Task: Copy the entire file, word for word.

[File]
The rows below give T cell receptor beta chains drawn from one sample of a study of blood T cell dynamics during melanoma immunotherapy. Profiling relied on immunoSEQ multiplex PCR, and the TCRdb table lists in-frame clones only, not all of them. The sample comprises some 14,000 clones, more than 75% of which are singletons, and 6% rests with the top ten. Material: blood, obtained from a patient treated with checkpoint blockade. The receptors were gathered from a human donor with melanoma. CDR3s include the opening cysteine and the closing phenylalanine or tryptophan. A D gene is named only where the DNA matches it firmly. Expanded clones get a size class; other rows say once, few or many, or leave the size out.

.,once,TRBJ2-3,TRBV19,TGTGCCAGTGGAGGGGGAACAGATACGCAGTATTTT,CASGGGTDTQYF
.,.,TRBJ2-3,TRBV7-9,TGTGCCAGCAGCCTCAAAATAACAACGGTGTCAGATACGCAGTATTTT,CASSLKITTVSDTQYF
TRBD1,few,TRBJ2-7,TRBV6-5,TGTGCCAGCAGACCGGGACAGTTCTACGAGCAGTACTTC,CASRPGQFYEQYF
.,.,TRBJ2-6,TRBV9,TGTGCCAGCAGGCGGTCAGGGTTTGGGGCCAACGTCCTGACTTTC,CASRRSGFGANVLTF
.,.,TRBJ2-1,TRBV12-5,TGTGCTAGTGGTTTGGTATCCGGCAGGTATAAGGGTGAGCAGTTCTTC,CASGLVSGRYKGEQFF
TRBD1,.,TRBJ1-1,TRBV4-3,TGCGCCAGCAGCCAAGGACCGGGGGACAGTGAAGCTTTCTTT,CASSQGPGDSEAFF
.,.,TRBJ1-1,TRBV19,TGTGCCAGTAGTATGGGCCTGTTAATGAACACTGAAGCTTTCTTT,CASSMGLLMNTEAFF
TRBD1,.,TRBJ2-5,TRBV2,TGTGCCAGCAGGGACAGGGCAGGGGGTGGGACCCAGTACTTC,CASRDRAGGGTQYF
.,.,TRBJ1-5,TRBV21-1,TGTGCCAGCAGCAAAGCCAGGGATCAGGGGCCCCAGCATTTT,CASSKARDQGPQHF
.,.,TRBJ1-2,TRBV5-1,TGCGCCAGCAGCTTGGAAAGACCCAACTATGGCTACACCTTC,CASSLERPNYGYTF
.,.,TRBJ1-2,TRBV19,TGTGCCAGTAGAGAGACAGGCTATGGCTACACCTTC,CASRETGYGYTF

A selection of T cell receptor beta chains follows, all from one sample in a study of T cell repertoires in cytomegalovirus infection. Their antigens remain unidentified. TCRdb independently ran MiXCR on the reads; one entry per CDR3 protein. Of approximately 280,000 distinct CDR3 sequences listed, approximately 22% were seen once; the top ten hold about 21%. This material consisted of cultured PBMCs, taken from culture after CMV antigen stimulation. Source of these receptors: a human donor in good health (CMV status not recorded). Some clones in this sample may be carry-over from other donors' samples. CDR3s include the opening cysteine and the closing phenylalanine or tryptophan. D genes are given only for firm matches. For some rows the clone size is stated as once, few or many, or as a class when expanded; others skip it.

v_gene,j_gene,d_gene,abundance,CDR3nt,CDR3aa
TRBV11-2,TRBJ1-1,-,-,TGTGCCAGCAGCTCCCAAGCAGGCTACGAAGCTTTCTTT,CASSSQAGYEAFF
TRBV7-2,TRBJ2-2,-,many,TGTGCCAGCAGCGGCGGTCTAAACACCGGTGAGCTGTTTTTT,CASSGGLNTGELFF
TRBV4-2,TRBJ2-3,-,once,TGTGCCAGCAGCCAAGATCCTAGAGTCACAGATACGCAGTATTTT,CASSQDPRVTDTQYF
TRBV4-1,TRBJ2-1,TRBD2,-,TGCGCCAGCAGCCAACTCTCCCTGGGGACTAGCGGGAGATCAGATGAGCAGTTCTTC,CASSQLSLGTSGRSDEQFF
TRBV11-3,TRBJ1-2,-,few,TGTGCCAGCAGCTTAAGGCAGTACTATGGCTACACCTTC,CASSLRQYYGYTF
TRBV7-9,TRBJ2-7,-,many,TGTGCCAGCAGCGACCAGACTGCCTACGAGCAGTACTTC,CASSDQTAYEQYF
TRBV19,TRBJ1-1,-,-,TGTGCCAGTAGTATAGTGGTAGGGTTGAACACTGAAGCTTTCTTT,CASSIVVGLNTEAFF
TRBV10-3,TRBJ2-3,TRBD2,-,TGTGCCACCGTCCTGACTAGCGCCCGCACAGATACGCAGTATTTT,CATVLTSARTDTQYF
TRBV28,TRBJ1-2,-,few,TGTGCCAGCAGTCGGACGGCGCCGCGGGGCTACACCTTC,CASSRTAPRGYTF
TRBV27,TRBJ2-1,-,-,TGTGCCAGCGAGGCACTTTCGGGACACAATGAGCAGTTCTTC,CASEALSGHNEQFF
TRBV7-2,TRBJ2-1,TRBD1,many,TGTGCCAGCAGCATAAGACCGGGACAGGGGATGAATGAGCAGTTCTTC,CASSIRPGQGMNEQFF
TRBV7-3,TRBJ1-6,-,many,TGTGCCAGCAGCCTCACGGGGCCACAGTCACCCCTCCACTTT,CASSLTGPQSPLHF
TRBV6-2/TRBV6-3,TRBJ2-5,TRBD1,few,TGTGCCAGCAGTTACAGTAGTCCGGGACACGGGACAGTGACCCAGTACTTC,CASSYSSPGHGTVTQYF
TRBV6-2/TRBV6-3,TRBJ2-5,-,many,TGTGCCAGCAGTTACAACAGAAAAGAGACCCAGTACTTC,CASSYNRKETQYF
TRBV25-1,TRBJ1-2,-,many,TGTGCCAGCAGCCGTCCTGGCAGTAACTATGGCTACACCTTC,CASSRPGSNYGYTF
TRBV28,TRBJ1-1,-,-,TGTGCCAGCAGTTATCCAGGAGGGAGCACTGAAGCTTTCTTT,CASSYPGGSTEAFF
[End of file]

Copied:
The rows below give T cell receptor beta chains drawn from one sample of a study of blood T cell dynamics during melanoma immunotherapy. Profiling relied on immunoSEQ multiplex PCR, and the TCRdb table lists in-frame clones only, not all of them. The sample comprises some 14,000 clones, more than 75% of which are singletons, and 6% rests with the top ten. Material: blood, obtained from a patient treated with checkpoint blockade. The receptors were gathered from a human donor with melanoma. CDR3s include the opening cysteine and the closing phenylalanine or tryptophan. A D gene is named only where the DNA matches it firmly. Expanded clones get a size class; other rows say once, few or many, or leave the size out.

.,once,TRBJ2-3,TRBV19,TGTGCCAGTGGAGGGGGAACAGATACGCAGTATTTT,CASGGGTDTQYF
.,.,TRBJ2-3,TRBV7-9,TGTGCCAGCAGCCTCAAAATAACAACGGTGTCAGATACGCAGTATTTT,CASSLKITTVSDTQYF
TRBD1,few,TRBJ2-7,TRBV6-5,TGTGCCAGCAGACCGGGACAGTTCTACGAGCAGTACTTC,CASRPGQFYEQYF
.,.,TRBJ2-6,TRBV9,TGTGCCAGCAGGCGGTCAGGGTTTGGGGCCAACGTCCTGACTTTC,CASRRSGFGANVLTF
.,.,TRBJ2-1,TRBV12-5,TGTGCTAGTGGTTTGGTATCCGGCAGGTATAAGGGTGAGCAGTTCTTC,CASGLVSGRYKGEQFF
TRBD1,.,TRBJ1-1,TRBV4-3,TGCGCCAGCAGCCAAGGACCGGGGGACAGTGAAGCTTTCTTT,CASSQGPGDSEAFF
.,.,TRBJ1-1,TRBV19,TGTGCCAGTAGTATGGGCCTGTTAATGAACACTGAAGCTTTCTTT,CASSMGLLMNTEAFF
TRBD1,.,TRBJ2-5,TRBV2,TGTGCCAGCAGGGACAGGGCAGGGGGTGGGACCCAGTACTTC,CASRDRAGGGTQYF
.,.,TRBJ1-5,TRBV21-1,TGTGCCAGCAGCAAAGCCAGGGATCAGGGGCCCCAGCATTTT,CASSKARDQGPQHF
.,.,TRBJ1-2,TRBV5-1,TGCGCCAGCAGCTTGGAAAGACCCAACTATGGCTACACCTTC,CASSLERPNYGYTF
.,.,TRBJ1-2,TRBV19,TGTGCCAGTAGAGAGACAGGCTATGGCTACACCTTC,CASRETGYGYTF

A selection of T cell receptor beta chains follows, all from one sample in a study of T cell repertoires in cytomegalovirus infection. Their antigens remain unidentified. TCRdb independently ran MiXCR on the reads; one entry per CDR3 protein. Of approximately 280,000 distinct CDR3 sequences listed, approximately 22% were seen once; the top ten hold about 21%. This material consisted of cultured PBMCs, taken from culture after CMV antigen stimulation. Source of these receptors: a human donor in good health (CMV status not recorded). Some clones in this sample may be carry-over from other donors' samples. CDR3s include the opening cysteine and the closing phenylalanine or tryptophan. D genes are given only for firm matches. For some rows the clone size is stated as once, few or many, or as a class when expanded; others skip it.

v_gene,j_gene,d_gene,abundance,CDR3nt,CDR3aa
TRBV11-2,TRBJ1-1,-,-,TGTGCCAGCAGCTCCCAAGCAGGCTACGAAGCTTTCTTT,CASSSQAGYEAFF
TRBV7-2,TRBJ2-2,-,many,TGTGCCAGCAGCGGCGGTCTAAACACCGGTGAGCTGTTTTTT,CASSGGLNTGELFF
TRBV4-2,TRBJ2-3,-,once,TGTGCCAGCAGCCAAGATCCTAGAGTCACAGATACGCAGTATTTT,CASSQDPRVTDTQYF
TRBV4-1,TRBJ2-1,TRBD2,-,TGCGCCAGCAGCCAACTCTCCCTGGGGACTAGCGGGAGATCAGATGAGCAGTTCTTC,CASSQLSLGTSGRSDEQFF
TRBV11-3,TRBJ1-2,-,few,TGTGCCAGCAGCTTAAGGCAGTACTATGGCTACACCTTC,CASSLRQYYGYTF
TRBV7-9,TRBJ2-7,-,many,TGTGCCAGCAGCGACCAGACTGCCTACGAGCAGTACTTC,CASSDQTAYEQYF
TRBV19,TRBJ1-1,-,-,TGTGCCAGTAGTATAGTGGTAGGGTTGAACACTGAAGCTTTCTTT,CASSIVVGLNTEAFF
TRBV10-3,TRBJ2-3,TRBD2,-,TGTGCCACCGTCCTGACTAGCGCCCGCACAGATACGCAGTATTTT,CATVLTSARTDTQYF
TRBV28,TRBJ1-2,-,few,TGTGCCAGCAGTCGGACGGCGCCGCGGGGCTACACCTTC,CASSRTAPRGYTF
TRBV27,TRBJ2-1,-,-,TGTGCCAGCGAGGCACTTTCGGGACACAATGAGCAGTTCTTC,CASEALSGHNEQFF
TRBV7-2,TRBJ2-1,TRBD1,many,TGTGCCAGCAGCATAAGACCGGGACAGGGGATGAATGAGCAGTTCTTC,CASSIRPGQGMNEQFF
TRBV7-3,TRBJ1-6,-,many,TGTGCCAGCAGCCTCACGGGGCCACAGTCACCCCTCCACTTT,CASSLTGPQSPLHF
TRBV6-2/TRBV6-3,TRBJ2-5,TRBD1,few,TGTGCCAGCAGTTACAGTAGTCCGGGACACGGGACAGTGACCCAGTACTTC,CASSYSSPGHGTVTQYF
TRBV6-2/TRBV6-3,TRBJ2-5,-,many,TGTGCCAGCAGTTACAACAGAAAAGAGACCCAGTACTTC,CASSYNRKETQYF
TRBV25-1,TRBJ1-2,-,many,TGTGCCAGCAGCCGTCCTGGCAGTAACTATGGCTACACCTTC,CASSRPGSNYGYTF
TRBV28,TRBJ1-1,-,-,TGTGCCAGCAGTTATCCAGGAGGGAGCACTGAAGCTTTCTTT,CASSYPGGSTEAFF